It must be noted that, for the reasons given above, the ultrathin piezoelectric resonator studied by the inventors so far has the overall electrode deposited on the substrate on the side where the cavity is formed.

With the above-mentioned electrode structure, however, the vibratory portion is so thin that a large capacitance is formed between the overall electrode and the extending from the partial electrode lead portion deposited on both sides of the vibratory portion, and as a result, the capacitance ratio of the resonator becomes large, introducing various disadvantages.

To solve this problem, the ultrathin piezoelectric resonator of the present invention employs such an electrode structure as mentioned below.

FIG. 1 is a plane view illustrating the basic construction of a first embodiment of the present invention which is intended to attain the afore-mentioned first object of the invention. The width of that portion 7a of the electrode lead 7 extending from the partial electrode 6 which corresponds to the width of the frame-like marginal portion 4 is sufficiently larger than the other portion 7b of the electrode lead, the partial electrode 6 being deposited on the side opposite from the overall electrode 5 formed on the ultrathin piezoelectric block 1 on the side where the cavity 2 is provided.

The reason for which the width of the electrode lead portion 7b lying on the vibratory portion 3 is minimized but the width of the electrode lead portion 7a lying on the frame-like marginal portion 4 is made large is as follows; The vibratory portion 3 is so thin that if wide conductive films are present on both sides thereof in opposing relation to each other, they form a large capacitance, whereas the frame-like marginal portion 4 is so thick that if conductive films are present on both sides thereof, they do not constitute a large capacitance, and hence the capacitance ratio γ of the resonator is not seriously affected. Besides, the ohmic loss can be reduced by minimizing the length of the narrow electrode lead portion 7b.

According to the first embodiment of the present invention, it is possible to suppress the capacitance ratio of the ultrathin piezoelectric resonator to a low value and secure a sufficiently wide variable range of its resonance frequency. In addition, since the area of the electrode lead portion on the vibratory portion of the resonator is smaller than the area of the partial electrode, the generation of unwanted vibration is also negligible.

Such an electrode structure as shown in FIG. 2 is effective in further reductions of the capacitance ratio γ of the resonator and the ohmic loss.

FIGS. 2 (a) and (b) are a sectional view and a plane view illustrating a second embodiment of the present invention intended to attain the first object of the invention. The narrow electrode lead portion 7, which extends from the partial electrode 6 deposited on the side opposite from the overall electrode 5 formed on the ultrathin piezoelectric block 1 on the side where the cavity 2 is provided, is shortened to a position corresponding to a boundary portion 21 between an inclined unetched portion of the inner wall of the cavity 2 and the vibratory portion 3 and a wide conductor pad 7a is provided between the boundary portion 21 and the marginal edge of the piezoelectric block 1.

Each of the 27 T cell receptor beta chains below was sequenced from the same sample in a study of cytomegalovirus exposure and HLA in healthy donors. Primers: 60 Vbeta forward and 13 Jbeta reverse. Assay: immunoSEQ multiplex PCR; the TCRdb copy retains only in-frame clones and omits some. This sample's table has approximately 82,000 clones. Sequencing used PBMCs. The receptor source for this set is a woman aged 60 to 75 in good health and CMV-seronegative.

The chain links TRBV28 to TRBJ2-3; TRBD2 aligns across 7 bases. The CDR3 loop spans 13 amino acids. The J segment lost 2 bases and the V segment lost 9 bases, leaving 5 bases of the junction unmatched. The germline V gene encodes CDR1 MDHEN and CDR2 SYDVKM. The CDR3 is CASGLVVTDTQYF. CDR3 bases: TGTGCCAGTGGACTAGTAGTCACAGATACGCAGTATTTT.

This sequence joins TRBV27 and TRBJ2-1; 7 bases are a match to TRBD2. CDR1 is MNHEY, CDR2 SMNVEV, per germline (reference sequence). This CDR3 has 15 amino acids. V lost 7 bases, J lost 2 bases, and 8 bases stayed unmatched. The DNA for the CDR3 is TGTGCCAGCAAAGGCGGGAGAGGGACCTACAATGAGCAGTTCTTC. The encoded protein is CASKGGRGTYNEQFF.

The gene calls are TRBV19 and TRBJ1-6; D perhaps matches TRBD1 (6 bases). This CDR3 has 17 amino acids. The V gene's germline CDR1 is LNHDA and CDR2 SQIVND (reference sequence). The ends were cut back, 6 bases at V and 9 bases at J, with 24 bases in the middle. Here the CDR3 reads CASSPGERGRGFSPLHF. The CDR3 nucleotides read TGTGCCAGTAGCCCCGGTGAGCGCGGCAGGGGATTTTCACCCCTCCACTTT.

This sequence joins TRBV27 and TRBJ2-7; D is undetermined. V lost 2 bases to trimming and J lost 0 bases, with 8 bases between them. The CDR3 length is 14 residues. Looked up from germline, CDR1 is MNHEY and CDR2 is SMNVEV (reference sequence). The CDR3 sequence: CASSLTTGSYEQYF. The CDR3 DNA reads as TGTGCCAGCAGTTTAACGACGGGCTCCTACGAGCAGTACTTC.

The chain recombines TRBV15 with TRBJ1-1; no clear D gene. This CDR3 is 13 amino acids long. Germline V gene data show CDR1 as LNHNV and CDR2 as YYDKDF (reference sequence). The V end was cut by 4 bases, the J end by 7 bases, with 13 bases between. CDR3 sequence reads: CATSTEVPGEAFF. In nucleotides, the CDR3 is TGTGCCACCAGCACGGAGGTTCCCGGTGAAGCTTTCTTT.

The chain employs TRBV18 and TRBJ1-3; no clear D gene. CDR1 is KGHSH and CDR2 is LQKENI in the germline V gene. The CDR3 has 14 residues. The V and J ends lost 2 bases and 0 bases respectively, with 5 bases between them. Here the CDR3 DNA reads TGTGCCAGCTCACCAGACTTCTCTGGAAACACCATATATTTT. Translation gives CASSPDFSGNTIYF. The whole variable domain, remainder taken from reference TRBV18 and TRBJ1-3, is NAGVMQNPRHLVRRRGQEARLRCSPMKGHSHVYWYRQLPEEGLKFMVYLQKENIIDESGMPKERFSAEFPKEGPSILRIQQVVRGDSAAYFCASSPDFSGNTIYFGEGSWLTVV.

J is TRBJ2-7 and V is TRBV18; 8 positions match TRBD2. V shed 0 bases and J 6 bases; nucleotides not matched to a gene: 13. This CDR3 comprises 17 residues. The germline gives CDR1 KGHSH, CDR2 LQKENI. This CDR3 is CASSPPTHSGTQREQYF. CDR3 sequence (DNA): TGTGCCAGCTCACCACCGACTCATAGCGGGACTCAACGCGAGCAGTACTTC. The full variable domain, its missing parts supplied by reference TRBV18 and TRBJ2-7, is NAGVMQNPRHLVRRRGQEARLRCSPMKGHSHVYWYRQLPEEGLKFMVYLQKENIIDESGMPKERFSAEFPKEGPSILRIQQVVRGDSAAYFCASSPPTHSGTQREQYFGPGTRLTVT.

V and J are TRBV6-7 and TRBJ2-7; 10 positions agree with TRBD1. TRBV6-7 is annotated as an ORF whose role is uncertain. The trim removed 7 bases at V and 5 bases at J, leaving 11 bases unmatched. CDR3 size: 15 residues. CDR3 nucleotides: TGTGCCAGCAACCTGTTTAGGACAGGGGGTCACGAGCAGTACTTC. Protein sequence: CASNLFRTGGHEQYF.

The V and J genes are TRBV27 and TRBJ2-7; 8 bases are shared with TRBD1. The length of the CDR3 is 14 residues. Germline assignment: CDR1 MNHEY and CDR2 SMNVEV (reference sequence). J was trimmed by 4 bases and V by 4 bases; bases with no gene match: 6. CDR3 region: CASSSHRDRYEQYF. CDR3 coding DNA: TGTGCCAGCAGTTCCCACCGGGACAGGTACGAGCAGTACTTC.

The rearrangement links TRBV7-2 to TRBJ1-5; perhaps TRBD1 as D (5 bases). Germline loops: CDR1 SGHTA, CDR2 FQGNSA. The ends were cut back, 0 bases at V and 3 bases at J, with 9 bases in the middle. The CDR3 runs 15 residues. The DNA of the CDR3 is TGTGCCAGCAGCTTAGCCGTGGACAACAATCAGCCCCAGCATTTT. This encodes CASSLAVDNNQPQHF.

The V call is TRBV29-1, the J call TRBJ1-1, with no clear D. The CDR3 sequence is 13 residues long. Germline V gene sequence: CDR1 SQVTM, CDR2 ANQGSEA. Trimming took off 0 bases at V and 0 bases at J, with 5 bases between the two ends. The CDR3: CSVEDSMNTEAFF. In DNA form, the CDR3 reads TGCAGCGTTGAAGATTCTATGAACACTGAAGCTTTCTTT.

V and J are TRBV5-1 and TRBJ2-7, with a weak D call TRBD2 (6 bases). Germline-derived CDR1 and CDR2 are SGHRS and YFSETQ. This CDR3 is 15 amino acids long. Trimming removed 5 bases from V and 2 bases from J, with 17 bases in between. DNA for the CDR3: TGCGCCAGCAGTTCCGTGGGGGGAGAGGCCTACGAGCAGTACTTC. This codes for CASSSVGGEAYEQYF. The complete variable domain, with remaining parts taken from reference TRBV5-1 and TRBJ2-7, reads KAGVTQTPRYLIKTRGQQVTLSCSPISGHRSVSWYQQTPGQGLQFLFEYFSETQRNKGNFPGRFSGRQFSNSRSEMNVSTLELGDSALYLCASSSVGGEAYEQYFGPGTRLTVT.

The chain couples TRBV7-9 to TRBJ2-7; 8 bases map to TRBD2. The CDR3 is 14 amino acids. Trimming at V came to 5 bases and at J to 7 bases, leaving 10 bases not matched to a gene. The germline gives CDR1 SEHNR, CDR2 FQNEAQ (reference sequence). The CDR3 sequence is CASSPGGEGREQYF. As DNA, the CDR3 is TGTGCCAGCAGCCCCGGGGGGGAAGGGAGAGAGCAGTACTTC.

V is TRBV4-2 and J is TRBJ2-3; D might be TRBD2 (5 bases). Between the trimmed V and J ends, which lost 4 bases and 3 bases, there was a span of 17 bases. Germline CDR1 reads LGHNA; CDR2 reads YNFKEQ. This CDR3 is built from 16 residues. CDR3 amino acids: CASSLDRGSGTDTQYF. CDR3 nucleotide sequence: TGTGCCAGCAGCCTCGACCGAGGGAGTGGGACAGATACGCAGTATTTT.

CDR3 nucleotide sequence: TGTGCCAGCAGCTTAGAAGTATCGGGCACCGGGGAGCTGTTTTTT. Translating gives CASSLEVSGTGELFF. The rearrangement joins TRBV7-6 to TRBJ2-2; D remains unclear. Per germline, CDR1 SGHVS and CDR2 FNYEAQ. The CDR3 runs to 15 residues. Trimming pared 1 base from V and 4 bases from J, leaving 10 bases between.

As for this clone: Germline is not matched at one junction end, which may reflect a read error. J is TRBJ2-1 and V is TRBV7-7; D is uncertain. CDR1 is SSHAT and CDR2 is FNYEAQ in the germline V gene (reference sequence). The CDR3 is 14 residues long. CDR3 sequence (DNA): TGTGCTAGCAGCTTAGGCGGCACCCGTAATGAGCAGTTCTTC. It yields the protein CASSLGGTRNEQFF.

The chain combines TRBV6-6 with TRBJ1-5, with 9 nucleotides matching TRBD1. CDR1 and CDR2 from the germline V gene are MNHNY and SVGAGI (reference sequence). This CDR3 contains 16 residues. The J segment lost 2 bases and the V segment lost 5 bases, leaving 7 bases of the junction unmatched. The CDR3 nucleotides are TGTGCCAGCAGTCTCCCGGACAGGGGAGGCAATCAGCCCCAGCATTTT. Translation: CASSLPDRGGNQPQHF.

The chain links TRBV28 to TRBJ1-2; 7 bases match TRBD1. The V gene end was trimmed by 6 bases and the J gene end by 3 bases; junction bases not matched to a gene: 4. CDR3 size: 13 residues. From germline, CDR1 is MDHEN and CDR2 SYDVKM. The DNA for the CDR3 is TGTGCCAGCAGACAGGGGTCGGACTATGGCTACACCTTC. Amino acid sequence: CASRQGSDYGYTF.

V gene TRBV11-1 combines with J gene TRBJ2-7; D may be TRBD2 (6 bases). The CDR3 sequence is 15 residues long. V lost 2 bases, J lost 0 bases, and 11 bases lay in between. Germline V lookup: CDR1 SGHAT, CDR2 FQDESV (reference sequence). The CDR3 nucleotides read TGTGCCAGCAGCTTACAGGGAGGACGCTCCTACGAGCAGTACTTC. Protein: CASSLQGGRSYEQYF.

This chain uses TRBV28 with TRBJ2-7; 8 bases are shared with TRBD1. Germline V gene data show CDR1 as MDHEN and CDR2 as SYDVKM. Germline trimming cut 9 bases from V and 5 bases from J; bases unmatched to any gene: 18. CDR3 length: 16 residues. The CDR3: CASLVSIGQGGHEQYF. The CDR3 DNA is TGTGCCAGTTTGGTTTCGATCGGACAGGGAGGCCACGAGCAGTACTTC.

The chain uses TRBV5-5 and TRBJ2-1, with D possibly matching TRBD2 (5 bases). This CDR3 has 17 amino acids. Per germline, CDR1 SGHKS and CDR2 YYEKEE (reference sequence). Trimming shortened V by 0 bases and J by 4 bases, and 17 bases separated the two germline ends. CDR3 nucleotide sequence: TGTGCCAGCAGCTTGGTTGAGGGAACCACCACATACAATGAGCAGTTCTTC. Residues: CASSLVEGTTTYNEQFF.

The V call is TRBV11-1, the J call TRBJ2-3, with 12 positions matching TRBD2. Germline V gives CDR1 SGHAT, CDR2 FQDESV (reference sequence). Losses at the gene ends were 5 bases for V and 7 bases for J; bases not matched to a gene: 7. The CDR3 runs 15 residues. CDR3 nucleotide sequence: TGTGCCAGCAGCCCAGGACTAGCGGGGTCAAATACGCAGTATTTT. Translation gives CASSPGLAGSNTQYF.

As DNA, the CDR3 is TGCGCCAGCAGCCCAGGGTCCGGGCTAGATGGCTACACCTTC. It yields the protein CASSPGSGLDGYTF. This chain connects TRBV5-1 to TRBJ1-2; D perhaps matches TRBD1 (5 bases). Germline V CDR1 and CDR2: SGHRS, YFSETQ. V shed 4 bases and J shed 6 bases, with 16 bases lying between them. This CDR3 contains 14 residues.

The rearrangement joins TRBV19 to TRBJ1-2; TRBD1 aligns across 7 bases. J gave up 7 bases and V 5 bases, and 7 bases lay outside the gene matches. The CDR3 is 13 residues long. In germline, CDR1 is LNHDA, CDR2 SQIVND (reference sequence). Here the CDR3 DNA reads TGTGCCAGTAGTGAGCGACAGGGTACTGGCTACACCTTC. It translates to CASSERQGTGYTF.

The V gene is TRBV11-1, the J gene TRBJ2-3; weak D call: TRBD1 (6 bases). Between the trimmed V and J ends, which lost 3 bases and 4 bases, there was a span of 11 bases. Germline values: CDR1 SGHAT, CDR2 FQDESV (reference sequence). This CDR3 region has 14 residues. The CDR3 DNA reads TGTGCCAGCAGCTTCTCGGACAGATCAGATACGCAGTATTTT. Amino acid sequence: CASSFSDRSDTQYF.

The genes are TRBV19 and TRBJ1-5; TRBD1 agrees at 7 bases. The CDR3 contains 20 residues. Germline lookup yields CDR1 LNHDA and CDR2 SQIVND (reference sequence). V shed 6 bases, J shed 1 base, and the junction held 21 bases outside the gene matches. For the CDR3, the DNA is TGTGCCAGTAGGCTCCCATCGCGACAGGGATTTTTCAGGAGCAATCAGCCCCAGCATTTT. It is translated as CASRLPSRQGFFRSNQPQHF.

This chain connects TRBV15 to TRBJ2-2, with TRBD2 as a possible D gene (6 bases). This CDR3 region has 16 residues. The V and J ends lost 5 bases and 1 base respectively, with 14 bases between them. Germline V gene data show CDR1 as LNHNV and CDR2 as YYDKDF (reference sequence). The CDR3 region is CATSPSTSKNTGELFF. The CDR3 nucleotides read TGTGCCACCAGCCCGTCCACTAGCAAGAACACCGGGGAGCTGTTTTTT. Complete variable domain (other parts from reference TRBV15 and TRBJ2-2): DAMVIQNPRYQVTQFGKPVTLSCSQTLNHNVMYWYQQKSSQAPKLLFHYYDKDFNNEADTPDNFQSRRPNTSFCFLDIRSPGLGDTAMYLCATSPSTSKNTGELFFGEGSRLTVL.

The reason for which this embodiment adopts such an electrode structure is as follows.

In the formation of the cavity 2 in the AT cut quartz crystal block 1 by etching, unetched portions 20 and 22 are formed on the inner wall of the cavity 2 at a substantially constant angle of inclination in +x and -x directions, respectively, as shown in FIG. 2 (a). Consequently, the inner wall of the cavity 2 formed by etching does not form a vertical wall from the frame-like marginal portion 4 to the vibratory portion 3, but instead the unetched inclined portion of widths l1 and l2 are formed between the vibratory portion 3 and the frame-like marginal portion 4.

Incidentally, the slope of the unetched portion 20 in the +x direction is gentler than the slope of the unetched portion 22 in the -x direction, that is, l1 >l2.

By depositing the wide conductor pad 7a on the same side as the partial electrode 6 over the area between the unetched inclined portion of the width l1 and the marginal edge of the frame-like marginal portion 4, the electrode lead pattern 7 extending between the conductor pad 7a and the partial electrode 6 is narrow but is shortened by l1. This affords further reduction of the ohmic loss of the electrode lead portion 7 and permits holding low the capacitance between the electrode lead portion 7 and the overall electrode 5.

Yet there is a case where, even with the above-described electrode structure, the equivalent parallel capacitance of the resonator is excessively large and the variable range of the resonance frequency is not so wide as to meet a customer's requirement. In such an instance the following electrode structure is used.

FIGS. 3 (a) through (e) illustrate a third embodiment of the present invention intended to attain its first object. FIG. 3 (a) is a plane view showing its basic construction, wherein that portion 16 of the overall electrode 5 deposited on the bottom of the cavity 2 of the ultrathin piezoelectric block 1 which corresponds to the electrode lead portion 7 extending on the vibratory portion 3 from the partial electrode 6 is removed.

In the case where the electrode lead portion 7 of the partial electrode 6 opposite the overall electrode 5 has about the same width as that of the electrode 6, the distance d between the marginal edge of the electrode lead portion 7 and the corresponding marginal edge of that portion 16 of the overall electrode 5 which is to be removed is selected nearly equal to the thickness of the frame-like marginal portion 4 as shown in FIG. 3 (b) so that the capacitance formed by the electrodes on both sides of the vibratory portion 3 can be made substantially negligible.